The workshop also sought to identify reversals and social actions needed to support locally determined food systems and autonomous organizations for conservation and human well being. Participants were invited to critically reflect on how conservation and environmental sustainability objectives can be met through policies and practices that affirm the values of citizenship, confederalism, inclusion, rights to land and territory, transformed knowledge and practice agro-ecology and ecological literacy, and deepening democracy.
This event was jointly organised by IIED’s Sustainable Agriculture, Biodiversity and Livelihoods program and IUCN’s Commission on Environment, Economic and Social Policy.
2004, short update to the documentary 'Suits and Savages - Why the World Bank Won't Save the Tiger' (the acclaimed documentary on the Global Environment Facility), Zoe returned to Nagarhole, Karnataka, South India, to explore the fate of the people, forest and World Bank/GEF-funded 'India Ecodevelopment' project. She found local police investigating corruption and environmental damage, local people frustrated by the waste of money and the World Bank still not learning - let alone sharing - the lessons. Local human rights activists felt the money had been wasted 'like putting salt in the ocean', if their communities had been listened to, they could have protected the forest, promoted education and much-desired development.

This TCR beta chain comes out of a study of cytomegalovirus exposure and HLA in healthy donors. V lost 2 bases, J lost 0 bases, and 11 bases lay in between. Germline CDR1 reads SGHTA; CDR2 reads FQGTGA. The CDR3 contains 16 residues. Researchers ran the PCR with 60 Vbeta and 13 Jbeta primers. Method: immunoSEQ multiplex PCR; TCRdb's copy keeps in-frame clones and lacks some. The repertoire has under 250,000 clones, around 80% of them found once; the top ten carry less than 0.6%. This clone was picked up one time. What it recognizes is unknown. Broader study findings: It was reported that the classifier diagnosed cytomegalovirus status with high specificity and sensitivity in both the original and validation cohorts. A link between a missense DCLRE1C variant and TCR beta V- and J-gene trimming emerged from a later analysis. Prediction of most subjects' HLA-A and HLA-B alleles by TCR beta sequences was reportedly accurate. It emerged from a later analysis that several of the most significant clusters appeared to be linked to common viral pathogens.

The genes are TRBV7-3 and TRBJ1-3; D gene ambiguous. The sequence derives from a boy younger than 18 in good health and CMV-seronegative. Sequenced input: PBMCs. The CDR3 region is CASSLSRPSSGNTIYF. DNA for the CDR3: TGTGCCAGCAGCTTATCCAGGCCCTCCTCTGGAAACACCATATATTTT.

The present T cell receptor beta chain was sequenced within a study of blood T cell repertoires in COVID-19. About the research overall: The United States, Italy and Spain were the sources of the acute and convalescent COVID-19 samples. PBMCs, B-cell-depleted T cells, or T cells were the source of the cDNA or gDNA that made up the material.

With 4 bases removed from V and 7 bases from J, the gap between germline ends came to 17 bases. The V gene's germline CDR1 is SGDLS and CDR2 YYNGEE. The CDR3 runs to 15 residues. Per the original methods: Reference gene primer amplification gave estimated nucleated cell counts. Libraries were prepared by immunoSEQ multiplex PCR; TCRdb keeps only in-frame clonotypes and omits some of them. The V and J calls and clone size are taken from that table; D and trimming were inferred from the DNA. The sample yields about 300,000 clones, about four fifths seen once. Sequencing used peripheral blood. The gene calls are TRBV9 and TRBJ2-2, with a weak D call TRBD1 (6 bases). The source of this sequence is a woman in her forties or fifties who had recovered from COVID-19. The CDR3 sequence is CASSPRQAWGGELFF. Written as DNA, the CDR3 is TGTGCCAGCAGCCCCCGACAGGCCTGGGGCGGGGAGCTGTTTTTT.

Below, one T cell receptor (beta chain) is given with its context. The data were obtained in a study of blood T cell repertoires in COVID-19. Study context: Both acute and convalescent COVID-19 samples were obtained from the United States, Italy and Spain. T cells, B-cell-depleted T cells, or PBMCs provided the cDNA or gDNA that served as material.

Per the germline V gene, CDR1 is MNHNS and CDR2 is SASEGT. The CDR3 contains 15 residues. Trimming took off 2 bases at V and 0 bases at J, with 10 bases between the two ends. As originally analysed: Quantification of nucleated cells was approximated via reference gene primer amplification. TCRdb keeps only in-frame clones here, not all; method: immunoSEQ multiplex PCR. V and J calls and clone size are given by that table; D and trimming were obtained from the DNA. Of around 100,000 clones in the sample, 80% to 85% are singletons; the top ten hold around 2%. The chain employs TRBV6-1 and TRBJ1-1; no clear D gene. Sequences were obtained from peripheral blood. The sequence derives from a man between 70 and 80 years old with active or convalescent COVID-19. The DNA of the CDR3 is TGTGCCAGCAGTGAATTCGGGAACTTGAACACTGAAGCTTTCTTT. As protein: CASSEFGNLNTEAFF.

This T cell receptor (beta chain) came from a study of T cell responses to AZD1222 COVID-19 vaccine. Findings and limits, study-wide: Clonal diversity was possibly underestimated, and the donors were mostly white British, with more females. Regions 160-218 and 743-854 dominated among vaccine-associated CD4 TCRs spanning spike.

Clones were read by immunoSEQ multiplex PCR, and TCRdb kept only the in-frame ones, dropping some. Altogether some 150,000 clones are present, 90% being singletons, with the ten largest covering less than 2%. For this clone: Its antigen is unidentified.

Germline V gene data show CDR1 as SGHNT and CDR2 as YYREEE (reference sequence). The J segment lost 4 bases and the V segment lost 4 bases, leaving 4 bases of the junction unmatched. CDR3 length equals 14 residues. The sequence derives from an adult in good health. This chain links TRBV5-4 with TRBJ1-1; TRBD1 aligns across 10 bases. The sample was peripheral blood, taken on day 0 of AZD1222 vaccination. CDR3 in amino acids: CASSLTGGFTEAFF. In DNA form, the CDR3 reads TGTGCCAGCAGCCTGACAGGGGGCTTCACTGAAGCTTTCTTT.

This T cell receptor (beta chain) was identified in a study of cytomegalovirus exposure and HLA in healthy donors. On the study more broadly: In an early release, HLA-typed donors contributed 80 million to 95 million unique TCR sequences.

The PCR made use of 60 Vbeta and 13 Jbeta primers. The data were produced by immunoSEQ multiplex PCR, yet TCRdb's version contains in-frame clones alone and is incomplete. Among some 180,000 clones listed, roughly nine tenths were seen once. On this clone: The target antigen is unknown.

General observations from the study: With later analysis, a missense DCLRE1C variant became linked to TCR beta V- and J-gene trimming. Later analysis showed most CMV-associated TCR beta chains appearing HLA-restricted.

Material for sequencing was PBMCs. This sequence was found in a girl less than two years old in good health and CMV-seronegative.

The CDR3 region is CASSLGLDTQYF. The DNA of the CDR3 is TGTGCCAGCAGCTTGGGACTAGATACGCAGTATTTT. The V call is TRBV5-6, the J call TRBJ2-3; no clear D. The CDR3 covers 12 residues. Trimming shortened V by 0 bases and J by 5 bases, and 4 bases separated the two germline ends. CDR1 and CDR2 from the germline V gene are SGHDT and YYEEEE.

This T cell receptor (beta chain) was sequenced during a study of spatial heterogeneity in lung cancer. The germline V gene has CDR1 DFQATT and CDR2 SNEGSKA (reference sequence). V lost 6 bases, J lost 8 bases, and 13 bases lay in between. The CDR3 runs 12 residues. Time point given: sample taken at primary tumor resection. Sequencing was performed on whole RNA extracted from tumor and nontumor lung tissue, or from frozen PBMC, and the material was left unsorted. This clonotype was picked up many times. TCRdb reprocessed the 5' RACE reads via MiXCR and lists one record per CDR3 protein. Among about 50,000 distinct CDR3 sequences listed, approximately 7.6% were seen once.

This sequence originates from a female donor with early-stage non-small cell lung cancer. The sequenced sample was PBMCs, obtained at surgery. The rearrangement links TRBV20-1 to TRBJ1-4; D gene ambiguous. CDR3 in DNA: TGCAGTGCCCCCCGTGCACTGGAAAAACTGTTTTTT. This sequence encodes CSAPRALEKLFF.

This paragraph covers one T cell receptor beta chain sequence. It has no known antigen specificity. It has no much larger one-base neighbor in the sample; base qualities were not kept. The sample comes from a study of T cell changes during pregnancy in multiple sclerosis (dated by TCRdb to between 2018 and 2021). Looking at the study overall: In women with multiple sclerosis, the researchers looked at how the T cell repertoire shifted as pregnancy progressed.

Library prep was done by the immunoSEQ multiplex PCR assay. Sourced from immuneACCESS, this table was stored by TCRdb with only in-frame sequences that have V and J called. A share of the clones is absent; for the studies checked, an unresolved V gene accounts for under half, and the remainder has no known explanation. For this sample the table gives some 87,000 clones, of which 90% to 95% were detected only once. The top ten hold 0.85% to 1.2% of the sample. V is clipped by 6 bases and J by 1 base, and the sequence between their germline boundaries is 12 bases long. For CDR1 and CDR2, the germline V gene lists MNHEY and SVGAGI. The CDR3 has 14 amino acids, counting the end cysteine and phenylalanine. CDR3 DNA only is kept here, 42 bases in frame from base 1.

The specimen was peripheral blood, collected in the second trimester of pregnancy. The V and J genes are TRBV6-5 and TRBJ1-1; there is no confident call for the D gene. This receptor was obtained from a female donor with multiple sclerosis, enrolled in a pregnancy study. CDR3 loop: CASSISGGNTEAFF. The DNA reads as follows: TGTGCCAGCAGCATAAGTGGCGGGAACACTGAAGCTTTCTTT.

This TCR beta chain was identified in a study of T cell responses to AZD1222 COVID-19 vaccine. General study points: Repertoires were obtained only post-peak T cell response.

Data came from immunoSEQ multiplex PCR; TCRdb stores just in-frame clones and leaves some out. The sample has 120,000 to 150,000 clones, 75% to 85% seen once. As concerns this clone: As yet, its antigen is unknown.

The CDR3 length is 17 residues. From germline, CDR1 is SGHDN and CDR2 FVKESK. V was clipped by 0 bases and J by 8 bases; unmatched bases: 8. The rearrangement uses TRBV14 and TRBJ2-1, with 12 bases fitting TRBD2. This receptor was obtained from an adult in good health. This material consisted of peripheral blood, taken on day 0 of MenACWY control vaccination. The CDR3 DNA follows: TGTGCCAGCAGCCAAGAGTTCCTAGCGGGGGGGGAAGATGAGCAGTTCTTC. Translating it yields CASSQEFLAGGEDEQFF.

This film is included as an 'extra' on the new DVD of Suits and Savages, along with multi-lingual versions, pictures and stories from the shoot, background materials and more.
The World Bank Campaign Europe and The Permanent Peoples' Tribunal held a Public Hearing on the World Bank in October: 'WORLD vs. BANK'. This video presents the voices and faces of witnesses to the impact of World Bank policies and practices around the world.